Wednesday, February 22, 2006

Be a Good Samaritan - call 911

The Los Angeles Times recently published an interesting article about the lag time between strokes occurring and the arrival at emergency rooms.

From the LA Times article:

"Time is so important. Every minute counts," says Dr. Yousef M. Mohammad, the author of a second stroke study, presented last week at the American Stroke Assn.'s annual meeting in Florida. "There is a significant difference in what happens when you arrive by ambulance and when you arrive some other way."

In his analysis of 630,402 stroke patients, about half arrived by ambulance; 43% were walk-in patients (who arrived on their own or were driven by someone else); and 4% arrived some other way, such as by police transport.

The study found that those who arrived by ambulance were seen by a doctor sooner, were more likely to undergo tests to diagnose the stroke and were more likely to be admitted to the intensive care unit -- all factors that increase the use of tissue plasminogen activator. When arriving by ambulance, stroke patients were admitted to the hospital 93% of the time; walk-ins were admitted 58% of the time."

Those statistics can give a modern twist to the story of the Good Samaritan indeed. From Luke 10:25-37:

On one occasion an expert in the law stood up to test Jesus. "Teacher," he asked, "what must I do to inherit eternal life?"

"What is written in the Law?" he replied. "How do you read it?"

He answered: " 'Love the Lord your God with all your heart and with all your soul and with all your strength and with all your mind'; and, 'Love your neighbor as yourself.'"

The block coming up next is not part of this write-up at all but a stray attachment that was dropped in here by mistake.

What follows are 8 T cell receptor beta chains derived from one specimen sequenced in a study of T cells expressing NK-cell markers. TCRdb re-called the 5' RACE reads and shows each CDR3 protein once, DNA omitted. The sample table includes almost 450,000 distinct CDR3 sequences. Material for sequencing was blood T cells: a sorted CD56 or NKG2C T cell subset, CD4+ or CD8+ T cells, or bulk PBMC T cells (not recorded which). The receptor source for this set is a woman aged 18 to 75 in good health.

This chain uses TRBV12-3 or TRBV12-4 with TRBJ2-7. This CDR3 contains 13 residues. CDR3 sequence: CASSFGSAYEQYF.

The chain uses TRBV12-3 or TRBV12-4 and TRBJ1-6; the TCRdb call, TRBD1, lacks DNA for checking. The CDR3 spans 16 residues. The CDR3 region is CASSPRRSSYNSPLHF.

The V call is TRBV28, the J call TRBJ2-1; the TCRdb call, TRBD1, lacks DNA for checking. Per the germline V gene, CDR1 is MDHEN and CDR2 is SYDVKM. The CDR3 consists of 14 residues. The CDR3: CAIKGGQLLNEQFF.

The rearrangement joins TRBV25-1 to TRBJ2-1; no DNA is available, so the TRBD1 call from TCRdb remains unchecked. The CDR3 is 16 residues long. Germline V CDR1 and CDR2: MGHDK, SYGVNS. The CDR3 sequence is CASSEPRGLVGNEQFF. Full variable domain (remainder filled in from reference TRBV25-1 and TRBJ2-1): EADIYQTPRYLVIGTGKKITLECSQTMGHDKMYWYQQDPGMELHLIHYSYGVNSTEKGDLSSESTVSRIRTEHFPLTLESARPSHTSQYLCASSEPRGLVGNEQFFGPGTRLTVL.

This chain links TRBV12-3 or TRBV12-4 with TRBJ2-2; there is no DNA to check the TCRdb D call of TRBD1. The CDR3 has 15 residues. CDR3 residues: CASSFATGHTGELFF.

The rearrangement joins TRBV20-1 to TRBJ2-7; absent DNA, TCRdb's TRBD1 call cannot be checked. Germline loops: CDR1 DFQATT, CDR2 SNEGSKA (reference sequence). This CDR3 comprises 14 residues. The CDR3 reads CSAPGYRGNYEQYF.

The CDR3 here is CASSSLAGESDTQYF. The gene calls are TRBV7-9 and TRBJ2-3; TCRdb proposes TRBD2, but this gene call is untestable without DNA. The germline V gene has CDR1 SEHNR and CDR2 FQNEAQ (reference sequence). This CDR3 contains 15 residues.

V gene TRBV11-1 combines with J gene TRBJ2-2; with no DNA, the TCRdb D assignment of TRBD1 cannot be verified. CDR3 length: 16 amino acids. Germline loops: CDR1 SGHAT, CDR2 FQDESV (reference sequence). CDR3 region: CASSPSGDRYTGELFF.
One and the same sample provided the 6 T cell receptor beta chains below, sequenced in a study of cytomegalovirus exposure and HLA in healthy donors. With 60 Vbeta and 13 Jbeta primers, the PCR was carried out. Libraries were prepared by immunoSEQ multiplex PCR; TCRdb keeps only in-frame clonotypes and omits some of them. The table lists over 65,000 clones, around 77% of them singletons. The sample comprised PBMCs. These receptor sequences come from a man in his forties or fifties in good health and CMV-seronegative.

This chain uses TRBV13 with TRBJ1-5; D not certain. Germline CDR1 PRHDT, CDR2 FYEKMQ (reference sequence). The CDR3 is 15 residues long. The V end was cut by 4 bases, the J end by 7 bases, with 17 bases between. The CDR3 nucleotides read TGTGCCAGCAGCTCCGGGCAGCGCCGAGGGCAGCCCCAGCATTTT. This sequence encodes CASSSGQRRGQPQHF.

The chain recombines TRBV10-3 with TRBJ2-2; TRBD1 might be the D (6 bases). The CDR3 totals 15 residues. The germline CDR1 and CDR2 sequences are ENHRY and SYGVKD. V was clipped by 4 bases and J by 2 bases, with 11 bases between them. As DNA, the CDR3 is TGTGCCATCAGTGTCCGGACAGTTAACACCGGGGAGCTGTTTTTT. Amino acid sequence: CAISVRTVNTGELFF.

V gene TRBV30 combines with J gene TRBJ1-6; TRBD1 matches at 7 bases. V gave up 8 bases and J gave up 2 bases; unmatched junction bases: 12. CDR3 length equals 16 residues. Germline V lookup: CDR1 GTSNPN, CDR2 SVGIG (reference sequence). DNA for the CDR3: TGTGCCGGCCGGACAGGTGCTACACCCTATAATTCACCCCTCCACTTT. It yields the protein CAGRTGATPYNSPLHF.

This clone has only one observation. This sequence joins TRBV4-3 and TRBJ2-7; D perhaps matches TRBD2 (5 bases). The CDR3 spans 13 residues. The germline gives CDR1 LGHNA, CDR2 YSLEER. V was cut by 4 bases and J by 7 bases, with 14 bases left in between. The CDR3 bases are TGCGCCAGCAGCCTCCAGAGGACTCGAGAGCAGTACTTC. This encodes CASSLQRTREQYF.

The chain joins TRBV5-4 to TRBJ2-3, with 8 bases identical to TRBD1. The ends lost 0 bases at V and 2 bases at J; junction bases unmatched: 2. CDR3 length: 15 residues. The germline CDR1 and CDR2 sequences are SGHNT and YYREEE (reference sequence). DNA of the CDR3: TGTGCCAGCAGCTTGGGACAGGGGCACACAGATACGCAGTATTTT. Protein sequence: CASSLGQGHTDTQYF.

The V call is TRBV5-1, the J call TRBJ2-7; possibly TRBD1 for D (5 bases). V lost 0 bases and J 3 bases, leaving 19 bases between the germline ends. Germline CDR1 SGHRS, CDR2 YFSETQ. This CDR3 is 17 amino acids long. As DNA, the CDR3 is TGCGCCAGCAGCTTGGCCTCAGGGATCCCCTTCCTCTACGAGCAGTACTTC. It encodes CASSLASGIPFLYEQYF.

"You have answered correctly," Jesus replied. "Do this and you will live."

But he wanted to justify himself, so he asked Jesus, "And who is my neighbor?"

In reply Jesus said: "A man was going down from Jerusalem to Jericho, when he fell into the hands of robbers. They stripped him of his clothes, beat him and went away, leaving him half dead. A priest happened to be going down the same road, and when he saw the man, he passed by on the other side. So too, a Levite, when he came to the place and saw him, passed by on the other side. But a Samaritan, as he traveled, came where the man was; and when he saw him, he took pity on him. He went to him and bandaged his wounds, pouring on oil and wine. Then he put the man on his own donkey, took him to an inn and took care of him. The next day he took out two silver coins and gave them to the innkeeper. 'Look after him,' he said, 'and when I return, I will reimburse you for any extra expense you may have.'

"Which of these three do you think was a neighbor to the man who fell into the hands of robbers?"

The expert in the law replied, "The one who had mercy on him." Jesus told him, "Go and do likewise."

For those who have the chance to be a Good Samaritan to a stroke victim, the task is even easier: Call 911. As the statistics show, a ride in the ambulance can save a life. Using that as a guide, go and do likewise.